Our world has gotten smaller, but in a big kind of way. The new traditions we've created are more than just adjustments; they're a commitment to each other and our family. Through this, we've found strength in facing happiness in the simple moments.
Our story is not just about adapting to life's twists; it's a source of hope for others on similar paths, showing that amidst change, there's always room for joy and growth.

Wednesday, November 1, 2023

Guilty Feelings


My husband was in an accident that caused his TBI several years ago. Since his injury, I have argued more with guilt than ever before in my life. I walk through "mom guilt," thinking I'm spending too much time paying attention to my husband instead of my children. My company provides "work guilt" when I have to travel, which requires my husband to rely on himself more often. I have "me guilt," where I don't/can't take the time to exercise/relax/get a haircut because I feel guilty for not being available for my husband and family. 

Don't get me wrong: I've always owned a certain amount of responsibility for things over which I have no control! When I was a single mom of four children, I had the "my kids aren't dressed as well as the other kids" guilt. That morphed into their food and friend choices, which led to their college selections (to go or not to go). These days, I feel like everything that goes awry is my fault; however, this blame game is my own doing. Maybe it's because I seldom feel in control of my life and the events in and around it, or maybe because I wish things could be different. 

Every day, I meet or hear about people living normal lives and doing all the right things when something happens to change the course of their journey. Suddenly faced with confusion and many questions, they reach out to those around them for guidance, comfort, and compassion to put all the pieces of their puzzling situation back together. 

Even the simple concept of this type of giving can turn into guilt for me. Feeling the need to fix the world can be overwhelming and quickly turn into more than I can handle. My husband (frequently) says, "Guilt is overrated." I will work on letting go and accepting a little more of those things that are out of my control. 

Do you ever struggle with things that are out of your control? 

Friday, October 13, 2023

Have You Seen the Bread?


After my husband’s car accident, concussion-related challenges seemed to pop up daily. Dizziness and balance issues, constant ringing in his ears, and word-finding problems started immediately.

His PTSD kept us awake at night with terrifying dreams, and his days were spent trying to figure out how to return to work in his newly disabled body. The bills piled up, and everyday life items seemed like great obstacles on our road to recovery.

As we both adjusted to our “new” life, we also faced the funny quirks that came along with it.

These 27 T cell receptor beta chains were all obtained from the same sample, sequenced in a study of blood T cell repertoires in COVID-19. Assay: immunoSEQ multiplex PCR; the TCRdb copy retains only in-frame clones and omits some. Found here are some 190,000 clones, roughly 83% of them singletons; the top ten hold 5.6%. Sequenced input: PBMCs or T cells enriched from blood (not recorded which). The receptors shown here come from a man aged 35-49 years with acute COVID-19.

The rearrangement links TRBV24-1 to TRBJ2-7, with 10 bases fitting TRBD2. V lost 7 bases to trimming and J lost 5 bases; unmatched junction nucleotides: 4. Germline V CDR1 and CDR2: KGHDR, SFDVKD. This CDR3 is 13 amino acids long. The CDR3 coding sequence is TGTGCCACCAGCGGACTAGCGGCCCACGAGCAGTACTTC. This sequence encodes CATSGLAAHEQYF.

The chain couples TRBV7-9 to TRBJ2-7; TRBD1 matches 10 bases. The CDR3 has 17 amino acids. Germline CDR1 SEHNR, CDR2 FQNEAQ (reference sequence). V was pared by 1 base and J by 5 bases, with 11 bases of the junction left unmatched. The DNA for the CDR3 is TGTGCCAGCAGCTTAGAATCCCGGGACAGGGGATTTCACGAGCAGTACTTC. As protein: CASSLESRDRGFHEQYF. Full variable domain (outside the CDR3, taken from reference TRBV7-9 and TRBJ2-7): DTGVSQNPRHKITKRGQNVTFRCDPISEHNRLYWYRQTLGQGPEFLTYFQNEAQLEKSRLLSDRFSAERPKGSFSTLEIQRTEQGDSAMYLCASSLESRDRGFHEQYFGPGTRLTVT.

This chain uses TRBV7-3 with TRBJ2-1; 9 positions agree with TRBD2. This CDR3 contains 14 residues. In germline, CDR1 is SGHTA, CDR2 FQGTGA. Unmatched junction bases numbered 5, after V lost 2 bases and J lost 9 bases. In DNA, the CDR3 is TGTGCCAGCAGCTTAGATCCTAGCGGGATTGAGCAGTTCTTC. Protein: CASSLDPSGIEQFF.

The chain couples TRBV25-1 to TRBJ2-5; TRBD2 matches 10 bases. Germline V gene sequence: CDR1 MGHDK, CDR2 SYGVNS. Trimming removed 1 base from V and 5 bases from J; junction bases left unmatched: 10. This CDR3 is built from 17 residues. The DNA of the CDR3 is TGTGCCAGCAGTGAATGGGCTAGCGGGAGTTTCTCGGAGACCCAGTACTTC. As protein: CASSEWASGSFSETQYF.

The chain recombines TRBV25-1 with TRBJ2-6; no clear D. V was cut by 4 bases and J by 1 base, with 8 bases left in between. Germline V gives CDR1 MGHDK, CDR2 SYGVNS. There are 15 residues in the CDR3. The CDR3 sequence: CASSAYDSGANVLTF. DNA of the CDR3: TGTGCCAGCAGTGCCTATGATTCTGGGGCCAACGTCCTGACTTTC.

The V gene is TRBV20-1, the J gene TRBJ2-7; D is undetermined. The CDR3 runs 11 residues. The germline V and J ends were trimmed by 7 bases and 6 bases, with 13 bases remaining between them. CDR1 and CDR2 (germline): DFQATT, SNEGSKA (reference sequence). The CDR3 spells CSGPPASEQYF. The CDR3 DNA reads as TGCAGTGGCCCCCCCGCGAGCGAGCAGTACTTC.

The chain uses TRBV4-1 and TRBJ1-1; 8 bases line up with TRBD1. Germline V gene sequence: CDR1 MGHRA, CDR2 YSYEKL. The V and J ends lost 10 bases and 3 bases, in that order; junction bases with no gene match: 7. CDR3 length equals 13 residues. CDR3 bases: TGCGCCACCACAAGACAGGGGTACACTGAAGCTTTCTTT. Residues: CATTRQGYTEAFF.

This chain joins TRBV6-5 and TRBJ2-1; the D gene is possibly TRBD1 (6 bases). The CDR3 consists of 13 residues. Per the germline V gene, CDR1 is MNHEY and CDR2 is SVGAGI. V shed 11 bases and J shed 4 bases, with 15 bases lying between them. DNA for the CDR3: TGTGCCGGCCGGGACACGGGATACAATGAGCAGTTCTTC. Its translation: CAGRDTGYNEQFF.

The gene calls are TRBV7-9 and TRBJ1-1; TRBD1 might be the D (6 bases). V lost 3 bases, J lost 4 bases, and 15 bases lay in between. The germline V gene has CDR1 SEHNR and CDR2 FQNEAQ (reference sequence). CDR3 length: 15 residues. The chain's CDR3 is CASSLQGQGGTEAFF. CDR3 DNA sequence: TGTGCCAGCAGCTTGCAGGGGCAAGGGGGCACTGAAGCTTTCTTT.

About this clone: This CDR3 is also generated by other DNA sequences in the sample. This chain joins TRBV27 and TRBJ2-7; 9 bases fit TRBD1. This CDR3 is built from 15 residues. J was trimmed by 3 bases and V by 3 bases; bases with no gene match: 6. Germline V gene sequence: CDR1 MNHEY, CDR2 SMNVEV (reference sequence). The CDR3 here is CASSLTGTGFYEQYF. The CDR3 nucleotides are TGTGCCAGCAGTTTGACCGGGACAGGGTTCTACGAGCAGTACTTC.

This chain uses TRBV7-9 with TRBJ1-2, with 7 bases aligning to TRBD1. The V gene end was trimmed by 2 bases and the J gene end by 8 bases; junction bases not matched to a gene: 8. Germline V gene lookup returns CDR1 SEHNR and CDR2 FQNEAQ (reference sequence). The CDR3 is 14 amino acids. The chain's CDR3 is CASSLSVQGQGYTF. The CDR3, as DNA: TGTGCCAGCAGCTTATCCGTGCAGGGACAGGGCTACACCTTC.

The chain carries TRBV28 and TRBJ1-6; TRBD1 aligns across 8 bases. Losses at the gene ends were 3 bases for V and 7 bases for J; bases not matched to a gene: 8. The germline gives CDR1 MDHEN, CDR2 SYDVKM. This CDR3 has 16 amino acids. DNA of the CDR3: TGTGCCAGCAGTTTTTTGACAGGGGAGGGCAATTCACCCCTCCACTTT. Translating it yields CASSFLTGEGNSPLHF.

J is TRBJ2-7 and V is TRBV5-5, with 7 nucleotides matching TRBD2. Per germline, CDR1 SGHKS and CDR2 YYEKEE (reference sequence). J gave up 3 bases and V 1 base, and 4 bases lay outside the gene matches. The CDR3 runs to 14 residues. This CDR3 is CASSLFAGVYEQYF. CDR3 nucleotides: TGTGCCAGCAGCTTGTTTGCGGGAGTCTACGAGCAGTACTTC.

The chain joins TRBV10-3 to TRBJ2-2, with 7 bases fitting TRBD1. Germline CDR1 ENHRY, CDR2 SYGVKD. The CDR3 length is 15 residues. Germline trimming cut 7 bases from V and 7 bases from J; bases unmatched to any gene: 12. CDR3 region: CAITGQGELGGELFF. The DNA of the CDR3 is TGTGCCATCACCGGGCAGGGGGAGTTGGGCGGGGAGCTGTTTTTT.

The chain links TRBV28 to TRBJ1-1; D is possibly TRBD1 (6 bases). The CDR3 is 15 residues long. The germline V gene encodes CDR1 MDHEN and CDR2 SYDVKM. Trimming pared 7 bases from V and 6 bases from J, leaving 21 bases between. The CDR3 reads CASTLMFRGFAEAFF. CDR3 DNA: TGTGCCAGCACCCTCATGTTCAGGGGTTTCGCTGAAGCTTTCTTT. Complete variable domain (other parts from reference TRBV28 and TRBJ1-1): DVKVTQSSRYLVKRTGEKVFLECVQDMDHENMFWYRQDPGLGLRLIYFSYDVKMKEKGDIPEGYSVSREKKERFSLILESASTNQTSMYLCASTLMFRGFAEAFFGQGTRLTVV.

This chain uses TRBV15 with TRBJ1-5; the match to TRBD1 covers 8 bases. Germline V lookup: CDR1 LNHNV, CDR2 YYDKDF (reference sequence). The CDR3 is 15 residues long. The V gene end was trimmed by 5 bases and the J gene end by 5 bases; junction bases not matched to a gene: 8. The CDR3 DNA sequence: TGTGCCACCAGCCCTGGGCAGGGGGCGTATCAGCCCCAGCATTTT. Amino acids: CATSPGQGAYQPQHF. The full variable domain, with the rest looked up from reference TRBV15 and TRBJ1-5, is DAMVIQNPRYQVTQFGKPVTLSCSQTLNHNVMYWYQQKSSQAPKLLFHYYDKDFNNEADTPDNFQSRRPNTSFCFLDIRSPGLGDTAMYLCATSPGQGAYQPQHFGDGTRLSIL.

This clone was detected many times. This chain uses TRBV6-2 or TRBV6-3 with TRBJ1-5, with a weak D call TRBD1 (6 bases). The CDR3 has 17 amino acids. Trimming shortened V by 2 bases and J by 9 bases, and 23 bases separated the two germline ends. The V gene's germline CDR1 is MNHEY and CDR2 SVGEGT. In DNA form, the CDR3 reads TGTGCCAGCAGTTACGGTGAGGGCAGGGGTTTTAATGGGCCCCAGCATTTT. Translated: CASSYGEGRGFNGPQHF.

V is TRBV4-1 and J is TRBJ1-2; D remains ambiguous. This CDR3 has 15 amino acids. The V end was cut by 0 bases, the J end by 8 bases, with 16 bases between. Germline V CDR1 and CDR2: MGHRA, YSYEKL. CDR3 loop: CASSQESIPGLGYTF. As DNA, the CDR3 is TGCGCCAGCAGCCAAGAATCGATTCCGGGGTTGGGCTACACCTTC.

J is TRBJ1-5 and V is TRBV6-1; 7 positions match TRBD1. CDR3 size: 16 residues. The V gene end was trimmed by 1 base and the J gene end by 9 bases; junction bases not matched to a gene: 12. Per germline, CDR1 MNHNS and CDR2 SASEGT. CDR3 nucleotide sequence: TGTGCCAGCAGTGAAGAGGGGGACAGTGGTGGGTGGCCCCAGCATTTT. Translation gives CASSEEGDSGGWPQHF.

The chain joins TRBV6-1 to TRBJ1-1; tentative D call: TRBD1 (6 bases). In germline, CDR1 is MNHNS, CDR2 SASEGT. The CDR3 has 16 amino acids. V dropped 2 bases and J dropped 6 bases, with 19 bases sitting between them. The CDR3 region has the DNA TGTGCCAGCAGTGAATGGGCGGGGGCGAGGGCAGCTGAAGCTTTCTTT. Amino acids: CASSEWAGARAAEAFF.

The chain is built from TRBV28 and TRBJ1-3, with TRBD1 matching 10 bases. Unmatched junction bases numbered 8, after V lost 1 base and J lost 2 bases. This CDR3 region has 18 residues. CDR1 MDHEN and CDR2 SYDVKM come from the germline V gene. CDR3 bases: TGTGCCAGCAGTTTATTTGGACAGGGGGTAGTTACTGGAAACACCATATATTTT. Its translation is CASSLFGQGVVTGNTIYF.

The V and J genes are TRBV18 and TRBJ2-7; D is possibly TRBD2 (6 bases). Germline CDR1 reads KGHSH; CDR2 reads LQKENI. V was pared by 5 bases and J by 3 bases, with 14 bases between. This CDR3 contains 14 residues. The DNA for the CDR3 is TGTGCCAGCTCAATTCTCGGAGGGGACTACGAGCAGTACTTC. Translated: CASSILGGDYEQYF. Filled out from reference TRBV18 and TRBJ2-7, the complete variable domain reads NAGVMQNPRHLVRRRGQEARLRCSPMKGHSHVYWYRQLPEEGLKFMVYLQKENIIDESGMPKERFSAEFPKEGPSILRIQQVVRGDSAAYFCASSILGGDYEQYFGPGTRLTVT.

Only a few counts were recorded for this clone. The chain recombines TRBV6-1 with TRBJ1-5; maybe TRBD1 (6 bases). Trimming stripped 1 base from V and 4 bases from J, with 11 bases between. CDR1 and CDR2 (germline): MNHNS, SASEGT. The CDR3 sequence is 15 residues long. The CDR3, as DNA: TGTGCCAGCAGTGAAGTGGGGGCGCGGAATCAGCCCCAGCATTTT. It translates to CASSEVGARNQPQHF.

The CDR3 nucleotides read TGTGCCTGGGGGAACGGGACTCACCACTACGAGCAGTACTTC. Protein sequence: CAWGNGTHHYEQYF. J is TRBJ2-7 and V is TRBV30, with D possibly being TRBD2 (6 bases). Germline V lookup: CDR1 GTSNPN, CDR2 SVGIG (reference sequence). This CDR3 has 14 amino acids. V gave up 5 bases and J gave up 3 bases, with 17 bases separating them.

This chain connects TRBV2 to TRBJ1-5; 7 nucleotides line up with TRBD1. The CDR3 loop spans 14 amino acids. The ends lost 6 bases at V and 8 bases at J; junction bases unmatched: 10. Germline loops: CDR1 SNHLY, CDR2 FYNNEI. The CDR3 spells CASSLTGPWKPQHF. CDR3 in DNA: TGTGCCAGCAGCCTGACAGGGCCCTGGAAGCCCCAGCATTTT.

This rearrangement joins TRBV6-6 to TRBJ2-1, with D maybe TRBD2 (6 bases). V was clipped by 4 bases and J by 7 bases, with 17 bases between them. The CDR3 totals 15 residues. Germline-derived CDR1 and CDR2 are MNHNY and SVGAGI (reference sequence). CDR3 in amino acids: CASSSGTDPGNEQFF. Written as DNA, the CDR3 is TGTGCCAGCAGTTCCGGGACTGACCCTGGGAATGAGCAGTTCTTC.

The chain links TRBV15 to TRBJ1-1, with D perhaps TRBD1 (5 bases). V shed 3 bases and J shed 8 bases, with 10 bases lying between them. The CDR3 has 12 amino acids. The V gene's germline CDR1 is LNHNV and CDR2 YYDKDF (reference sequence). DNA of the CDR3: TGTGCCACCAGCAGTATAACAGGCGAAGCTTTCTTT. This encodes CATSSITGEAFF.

Sometimes, he would say things that made absolutely no sense, and we’d collapse into giggles – we still do this today. Sometimes, he would say things that made me blush, and if we were in public, some of those things could be inappropriate.

Usually, he didn’t realize that what he’d said could be hurtful or embarrassing. He was crushed if I mentioned that something may not have been the right thing to say. It was a fine line for me to walk – ignore bad behavior and lose our friends and family or speak up and hurt his feelings.

During those first couple of years, we had a lot of mysteries in our house. Things would go missing – lots of things, like forks and spoons. So many utensils went missing that we emptied the silverware drawer during one meal. We bought new forks and spoons several times during the first five years after the accident.

Since we still had children in the house, they were usually blamed for the missing utensils, drinking glasses, and for using the last roll of toilet paper. When the kids grew up and moved away, and we were still scratching our heads, I realized the problem was bigger than I thought.

Through it all, we have been able to laugh and find humor in the day-to-day hurdles. Now and then we treat ourselves to coffee “out.” This isn’t the kind of coffee we brew in our pot, but instead is made by someone else, exactly how we want it. My husband calls it, “Fancy coffee.”

During one of these coffee outings, we splurged for frozen coffees. Here in New England, there is a Dunkin’ Donuts every couple of blocks, and my husband loves their Mocha Coolattas. (He also struggled with consuming mass quantities of sugary treats soon after his accident, but that’s another story.) If you’re not familiar with the drink, it’s made of frozen coffee, lots of cream, chocolate syrup, and then it’s all blended to a slush. His always came large and covered in whipped cream. To be clear, this isn’t a diet beverage.